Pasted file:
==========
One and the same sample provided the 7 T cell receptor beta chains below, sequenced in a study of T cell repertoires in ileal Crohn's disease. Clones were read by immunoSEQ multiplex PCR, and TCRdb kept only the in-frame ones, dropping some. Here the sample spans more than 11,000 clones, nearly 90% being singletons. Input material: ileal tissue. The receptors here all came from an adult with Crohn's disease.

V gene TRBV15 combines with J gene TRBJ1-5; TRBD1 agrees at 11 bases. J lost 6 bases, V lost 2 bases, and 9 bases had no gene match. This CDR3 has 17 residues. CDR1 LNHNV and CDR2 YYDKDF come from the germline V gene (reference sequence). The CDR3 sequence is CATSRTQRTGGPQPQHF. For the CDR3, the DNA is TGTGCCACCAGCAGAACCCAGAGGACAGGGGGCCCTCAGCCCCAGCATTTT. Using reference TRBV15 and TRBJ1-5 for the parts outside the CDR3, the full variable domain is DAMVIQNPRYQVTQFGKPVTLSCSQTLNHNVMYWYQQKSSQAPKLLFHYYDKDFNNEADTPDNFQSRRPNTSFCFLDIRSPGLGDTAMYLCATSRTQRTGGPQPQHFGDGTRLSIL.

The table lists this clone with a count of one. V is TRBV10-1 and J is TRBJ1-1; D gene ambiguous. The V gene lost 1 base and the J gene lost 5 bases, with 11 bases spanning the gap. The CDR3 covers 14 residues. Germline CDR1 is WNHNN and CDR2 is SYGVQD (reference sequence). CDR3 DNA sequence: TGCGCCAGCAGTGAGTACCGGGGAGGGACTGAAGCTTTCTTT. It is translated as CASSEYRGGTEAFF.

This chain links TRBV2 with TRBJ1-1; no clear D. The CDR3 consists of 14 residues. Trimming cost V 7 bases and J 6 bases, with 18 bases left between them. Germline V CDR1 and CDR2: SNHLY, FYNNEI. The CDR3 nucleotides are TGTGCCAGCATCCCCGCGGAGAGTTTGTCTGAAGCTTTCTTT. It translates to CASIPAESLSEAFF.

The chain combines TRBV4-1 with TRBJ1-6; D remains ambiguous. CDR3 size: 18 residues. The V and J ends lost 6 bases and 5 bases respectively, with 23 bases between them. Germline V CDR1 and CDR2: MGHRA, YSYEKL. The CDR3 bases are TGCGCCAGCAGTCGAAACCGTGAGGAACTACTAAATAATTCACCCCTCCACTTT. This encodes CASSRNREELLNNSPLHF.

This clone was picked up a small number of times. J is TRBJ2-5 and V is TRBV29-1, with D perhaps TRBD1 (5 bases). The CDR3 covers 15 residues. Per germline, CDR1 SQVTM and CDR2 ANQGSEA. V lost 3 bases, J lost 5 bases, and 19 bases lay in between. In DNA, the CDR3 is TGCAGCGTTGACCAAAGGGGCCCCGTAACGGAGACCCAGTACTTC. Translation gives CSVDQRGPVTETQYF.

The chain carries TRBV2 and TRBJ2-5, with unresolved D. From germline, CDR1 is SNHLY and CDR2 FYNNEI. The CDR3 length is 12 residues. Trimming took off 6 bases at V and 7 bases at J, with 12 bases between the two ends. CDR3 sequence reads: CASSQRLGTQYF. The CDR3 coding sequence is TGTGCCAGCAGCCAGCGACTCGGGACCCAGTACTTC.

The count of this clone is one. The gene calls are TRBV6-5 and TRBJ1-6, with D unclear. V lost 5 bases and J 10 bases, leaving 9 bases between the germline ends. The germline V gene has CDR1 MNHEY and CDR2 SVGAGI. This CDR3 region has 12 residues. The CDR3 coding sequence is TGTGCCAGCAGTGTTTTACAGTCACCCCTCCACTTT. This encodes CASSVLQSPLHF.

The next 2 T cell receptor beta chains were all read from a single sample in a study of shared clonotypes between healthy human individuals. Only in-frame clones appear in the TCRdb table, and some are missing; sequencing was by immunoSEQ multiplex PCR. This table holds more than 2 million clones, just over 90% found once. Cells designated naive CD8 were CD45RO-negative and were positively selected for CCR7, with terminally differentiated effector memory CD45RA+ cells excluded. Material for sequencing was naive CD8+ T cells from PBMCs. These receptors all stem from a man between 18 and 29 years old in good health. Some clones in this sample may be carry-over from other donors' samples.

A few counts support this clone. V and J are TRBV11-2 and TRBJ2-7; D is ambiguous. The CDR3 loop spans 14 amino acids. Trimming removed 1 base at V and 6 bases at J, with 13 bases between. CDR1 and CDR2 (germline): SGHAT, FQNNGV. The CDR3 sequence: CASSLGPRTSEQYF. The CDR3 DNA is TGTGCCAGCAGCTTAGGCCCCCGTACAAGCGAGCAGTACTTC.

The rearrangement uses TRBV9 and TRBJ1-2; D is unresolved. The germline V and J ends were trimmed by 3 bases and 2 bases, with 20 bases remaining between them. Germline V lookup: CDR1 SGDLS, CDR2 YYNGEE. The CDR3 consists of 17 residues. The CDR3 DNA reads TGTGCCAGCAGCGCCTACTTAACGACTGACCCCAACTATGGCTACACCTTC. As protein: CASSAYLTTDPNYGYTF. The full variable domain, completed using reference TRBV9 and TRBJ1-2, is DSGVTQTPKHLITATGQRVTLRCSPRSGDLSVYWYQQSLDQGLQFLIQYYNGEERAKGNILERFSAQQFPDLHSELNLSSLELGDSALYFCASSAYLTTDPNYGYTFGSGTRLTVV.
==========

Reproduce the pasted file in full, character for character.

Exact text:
One and the same sample provided the 7 T cell receptor beta chains below, sequenced in a study of T cell repertoires in ileal Crohn's disease. Clones were read by immunoSEQ multiplex PCR, and TCRdb kept only the in-frame ones, dropping some. Here the sample spans more than 11,000 clones, nearly 90% being singletons. Input material: ileal tissue. The receptors here all came from an adult with Crohn's disease.

V gene TRBV15 combines with J gene TRBJ1-5; TRBD1 agrees at 11 bases. J lost 6 bases, V lost 2 bases, and 9 bases had no gene match. This CDR3 has 17 residues. CDR1 LNHNV and CDR2 YYDKDF come from the germline V gene (reference sequence). The CDR3 sequence is CATSRTQRTGGPQPQHF. For the CDR3, the DNA is TGTGCCACCAGCAGAACCCAGAGGACAGGGGGCCCTCAGCCCCAGCATTTT. Using reference TRBV15 and TRBJ1-5 for the parts outside the CDR3, the full variable domain is DAMVIQNPRYQVTQFGKPVTLSCSQTLNHNVMYWYQQKSSQAPKLLFHYYDKDFNNEADTPDNFQSRRPNTSFCFLDIRSPGLGDTAMYLCATSRTQRTGGPQPQHFGDGTRLSIL.

The table lists this clone with a count of one. V is TRBV10-1 and J is TRBJ1-1; D gene ambiguous. The V gene lost 1 base and the J gene lost 5 bases, with 11 bases spanning the gap. The CDR3 covers 14 residues. Germline CDR1 is WNHNN and CDR2 is SYGVQD (reference sequence). CDR3 DNA sequence: TGCGCCAGCAGTGAGTACCGGGGAGGGACTGAAGCTTTCTTT. It is translated as CASSEYRGGTEAFF.

This chain links TRBV2 with TRBJ1-1; no clear D. The CDR3 consists of 14 residues. Trimming cost V 7 bases and J 6 bases, with 18 bases left between them. Germline V CDR1 and CDR2: SNHLY, FYNNEI. The CDR3 nucleotides are TGTGCCAGCATCCCCGCGGAGAGTTTGTCTGAAGCTTTCTTT. It translates to CASIPAESLSEAFF.

The chain combines TRBV4-1 with TRBJ1-6; D remains ambiguous. CDR3 size: 18 residues. The V and J ends lost 6 bases and 5 bases respectively, with 23 bases between them. Germline V CDR1 and CDR2: MGHRA, YSYEKL. The CDR3 bases are TGCGCCAGCAGTCGAAACCGTGAGGAACTACTAAATAATTCACCCCTCCACTTT. This encodes CASSRNREELLNNSPLHF.

This clone was picked up a small number of times. J is TRBJ2-5 and V is TRBV29-1, with D perhaps TRBD1 (5 bases). The CDR3 covers 15 residues. Per germline, CDR1 SQVTM and CDR2 ANQGSEA. V lost 3 bases, J lost 5 bases, and 19 bases lay in between. In DNA, the CDR3 is TGCAGCGTTGACCAAAGGGGCCCCGTAACGGAGACCCAGTACTTC. Translation gives CSVDQRGPVTETQYF.

The chain carries TRBV2 and TRBJ2-5, with unresolved D. From germline, CDR1 is SNHLY and CDR2 FYNNEI. The CDR3 length is 12 residues. Trimming took off 6 bases at V and 7 bases at J, with 12 bases between the two ends. CDR3 sequence reads: CASSQRLGTQYF. The CDR3 coding sequence is TGTGCCAGCAGCCAGCGACTCGGGACCCAGTACTTC.

The count of this clone is one. The gene calls are TRBV6-5 and TRBJ1-6, with D unclear. V lost 5 bases and J 10 bases, leaving 9 bases between the germline ends. The germline V gene has CDR1 MNHEY and CDR2 SVGAGI. This CDR3 region has 12 residues. The CDR3 coding sequence is TGTGCCAGCAGTGTTTTACAGTCACCCCTCCACTTT. This encodes CASSVLQSPLHF.

The next 2 T cell receptor beta chains were all read from a single sample in a study of shared clonotypes between healthy human individuals. Only in-frame clones appear in the TCRdb table, and some are missing; sequencing was by immunoSEQ multiplex PCR. This table holds more than 2 million clones, just over 90% found once. Cells designated naive CD8 were CD45RO-negative and were positively selected for CCR7, with terminally differentiated effector memory CD45RA+ cells excluded. Material for sequencing was naive CD8+ T cells from PBMCs. These receptors all stem from a man between 18 and 29 years old in good health. Some clones in this sample may be carry-over from other donors' samples.

A few counts support this clone. V and J are TRBV11-2 and TRBJ2-7; D is ambiguous. The CDR3 loop spans 14 amino acids. Trimming removed 1 base at V and 6 bases at J, with 13 bases between. CDR1 and CDR2 (germline): SGHAT, FQNNGV. The CDR3 sequence: CASSLGPRTSEQYF. The CDR3 DNA is TGTGCCAGCAGCTTAGGCCCCCGTACAAGCGAGCAGTACTTC.

The rearrangement uses TRBV9 and TRBJ1-2; D is unresolved. The germline V and J ends were trimmed by 3 bases and 2 bases, with 20 bases remaining between them. Germline V lookup: CDR1 SGDLS, CDR2 YYNGEE. The CDR3 consists of 17 residues. The CDR3 DNA reads TGTGCCAGCAGCGCCTACTTAACGACTGACCCCAACTATGGCTACACCTTC. As protein: CASSAYLTTDPNYGYTF. The full variable domain, completed using reference TRBV9 and TRBJ1-2, is DSGVTQTPKHLITATGQRVTLRCSPRSGDLSVYWYQQSLDQGLQFLIQYYNGEERAKGNILERFSAQQFPDLHSELNLSSLELGDSALYFCASSAYLTTDPNYGYTFGSGTRLTVV.